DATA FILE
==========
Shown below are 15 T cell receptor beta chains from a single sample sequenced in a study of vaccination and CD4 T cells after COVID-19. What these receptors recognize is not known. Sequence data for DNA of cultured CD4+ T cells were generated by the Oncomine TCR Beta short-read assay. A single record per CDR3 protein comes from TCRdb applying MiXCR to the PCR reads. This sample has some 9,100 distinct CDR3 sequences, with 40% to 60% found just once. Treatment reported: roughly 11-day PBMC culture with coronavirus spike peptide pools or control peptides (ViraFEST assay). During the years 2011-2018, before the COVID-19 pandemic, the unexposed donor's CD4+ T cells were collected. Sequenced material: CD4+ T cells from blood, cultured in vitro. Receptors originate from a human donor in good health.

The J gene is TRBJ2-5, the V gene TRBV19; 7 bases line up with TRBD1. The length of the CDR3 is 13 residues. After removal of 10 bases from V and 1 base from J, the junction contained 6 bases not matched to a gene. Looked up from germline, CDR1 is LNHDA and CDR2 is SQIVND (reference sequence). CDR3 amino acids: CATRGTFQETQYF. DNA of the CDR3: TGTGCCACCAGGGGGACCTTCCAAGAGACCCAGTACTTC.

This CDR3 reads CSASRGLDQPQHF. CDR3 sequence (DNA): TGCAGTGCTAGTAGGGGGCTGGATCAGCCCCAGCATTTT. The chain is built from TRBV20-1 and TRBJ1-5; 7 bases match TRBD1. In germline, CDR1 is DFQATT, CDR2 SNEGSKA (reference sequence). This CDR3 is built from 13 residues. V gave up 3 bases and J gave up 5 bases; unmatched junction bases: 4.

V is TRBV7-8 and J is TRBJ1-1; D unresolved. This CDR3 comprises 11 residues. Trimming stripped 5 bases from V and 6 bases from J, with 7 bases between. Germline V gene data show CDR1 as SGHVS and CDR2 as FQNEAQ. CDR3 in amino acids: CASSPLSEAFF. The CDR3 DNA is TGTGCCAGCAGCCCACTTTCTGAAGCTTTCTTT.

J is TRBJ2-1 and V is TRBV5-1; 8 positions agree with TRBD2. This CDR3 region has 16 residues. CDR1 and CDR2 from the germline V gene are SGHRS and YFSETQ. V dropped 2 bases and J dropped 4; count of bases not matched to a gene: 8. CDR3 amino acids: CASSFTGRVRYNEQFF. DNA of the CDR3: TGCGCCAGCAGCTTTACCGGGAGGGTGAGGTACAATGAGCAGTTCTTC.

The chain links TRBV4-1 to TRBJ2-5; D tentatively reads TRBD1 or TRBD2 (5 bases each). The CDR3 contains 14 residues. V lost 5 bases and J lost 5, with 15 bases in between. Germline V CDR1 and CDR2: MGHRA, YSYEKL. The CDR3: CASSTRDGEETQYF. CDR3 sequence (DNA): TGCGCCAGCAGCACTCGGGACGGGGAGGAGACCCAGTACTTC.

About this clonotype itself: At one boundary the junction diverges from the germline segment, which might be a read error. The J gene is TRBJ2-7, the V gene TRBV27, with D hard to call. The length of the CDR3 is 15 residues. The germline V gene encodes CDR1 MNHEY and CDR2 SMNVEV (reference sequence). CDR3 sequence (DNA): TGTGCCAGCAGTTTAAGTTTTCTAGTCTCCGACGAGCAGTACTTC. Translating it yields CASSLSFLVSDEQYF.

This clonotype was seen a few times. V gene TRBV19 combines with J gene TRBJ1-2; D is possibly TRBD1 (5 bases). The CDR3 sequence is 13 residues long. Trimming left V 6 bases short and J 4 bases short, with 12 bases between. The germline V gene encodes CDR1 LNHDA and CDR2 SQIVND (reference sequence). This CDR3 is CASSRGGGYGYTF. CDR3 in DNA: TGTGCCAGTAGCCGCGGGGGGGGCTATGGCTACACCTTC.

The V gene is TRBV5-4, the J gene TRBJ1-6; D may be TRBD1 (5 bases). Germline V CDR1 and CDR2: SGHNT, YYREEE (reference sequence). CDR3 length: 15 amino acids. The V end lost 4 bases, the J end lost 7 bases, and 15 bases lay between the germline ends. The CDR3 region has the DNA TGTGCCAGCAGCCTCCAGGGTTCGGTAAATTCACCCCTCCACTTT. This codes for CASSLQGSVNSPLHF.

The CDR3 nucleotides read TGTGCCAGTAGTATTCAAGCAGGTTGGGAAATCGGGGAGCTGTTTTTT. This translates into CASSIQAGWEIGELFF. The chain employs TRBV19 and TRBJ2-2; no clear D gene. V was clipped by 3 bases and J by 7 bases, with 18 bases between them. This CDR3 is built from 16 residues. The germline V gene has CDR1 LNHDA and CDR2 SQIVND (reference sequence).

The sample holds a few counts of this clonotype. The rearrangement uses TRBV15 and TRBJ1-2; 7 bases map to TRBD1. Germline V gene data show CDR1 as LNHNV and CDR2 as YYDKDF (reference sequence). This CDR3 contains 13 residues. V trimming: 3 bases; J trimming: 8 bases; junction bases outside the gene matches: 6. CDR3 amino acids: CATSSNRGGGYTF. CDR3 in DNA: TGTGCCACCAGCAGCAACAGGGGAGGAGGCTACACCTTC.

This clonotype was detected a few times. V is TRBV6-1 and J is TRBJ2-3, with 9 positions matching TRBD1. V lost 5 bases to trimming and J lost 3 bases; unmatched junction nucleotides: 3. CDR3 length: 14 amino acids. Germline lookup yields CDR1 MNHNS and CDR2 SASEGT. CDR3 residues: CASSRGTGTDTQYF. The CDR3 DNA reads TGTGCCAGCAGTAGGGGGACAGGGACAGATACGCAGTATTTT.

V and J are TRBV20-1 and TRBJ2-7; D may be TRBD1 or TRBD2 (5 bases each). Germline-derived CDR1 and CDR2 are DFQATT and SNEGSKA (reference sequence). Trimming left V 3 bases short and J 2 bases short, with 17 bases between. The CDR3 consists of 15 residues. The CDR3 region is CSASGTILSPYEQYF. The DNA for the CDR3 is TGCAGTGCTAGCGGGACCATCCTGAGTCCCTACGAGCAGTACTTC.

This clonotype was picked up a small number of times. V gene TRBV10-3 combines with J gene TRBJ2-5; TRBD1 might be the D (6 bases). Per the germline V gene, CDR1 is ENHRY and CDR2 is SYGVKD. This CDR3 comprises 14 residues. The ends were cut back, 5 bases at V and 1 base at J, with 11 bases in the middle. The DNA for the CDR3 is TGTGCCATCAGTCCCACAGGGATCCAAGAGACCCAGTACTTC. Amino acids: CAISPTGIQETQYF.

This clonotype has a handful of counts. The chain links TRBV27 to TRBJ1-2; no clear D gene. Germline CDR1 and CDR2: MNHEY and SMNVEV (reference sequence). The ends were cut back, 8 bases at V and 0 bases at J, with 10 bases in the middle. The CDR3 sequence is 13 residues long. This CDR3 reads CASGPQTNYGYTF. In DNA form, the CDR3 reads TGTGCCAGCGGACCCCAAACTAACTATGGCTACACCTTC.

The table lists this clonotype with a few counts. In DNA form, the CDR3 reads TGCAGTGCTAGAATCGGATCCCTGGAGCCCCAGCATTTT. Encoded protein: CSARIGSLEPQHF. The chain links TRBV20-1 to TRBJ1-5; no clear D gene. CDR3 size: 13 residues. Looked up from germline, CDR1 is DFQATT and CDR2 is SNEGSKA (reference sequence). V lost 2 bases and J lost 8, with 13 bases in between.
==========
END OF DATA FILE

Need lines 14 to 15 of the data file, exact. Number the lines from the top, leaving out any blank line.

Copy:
This clonotype was picked up a small number of times. V gene TRBV10-3 combines with J gene TRBJ2-5; TRBD1 might be the D (6 bases). Per the germline V gene, CDR1 is ENHRY and CDR2 is SYGVKD. This CDR3 comprises 14 residues. The ends were cut back, 5 bases at V and 1 base at J, with 11 bases in the middle. The DNA for the CDR3 is TGTGCCATCAGTCCCACAGGGATCCAAGAGACCCAGTACTTC. Amino acids: CAISPTGIQETQYF.

This clonotype has a handful of counts. The chain links TRBV27 to TRBJ1-2; no clear D gene. Germline CDR1 and CDR2: MNHEY and SMNVEV (reference sequence). The ends were cut back, 8 bases at V and 0 bases at J, with 10 bases in the middle. The CDR3 sequence is 13 residues long. This CDR3 reads CASGPQTNYGYTF. In DNA form, the CDR3 reads TGTGCCAGCGGACCCCAAACTAACTATGGCTACACCTTC.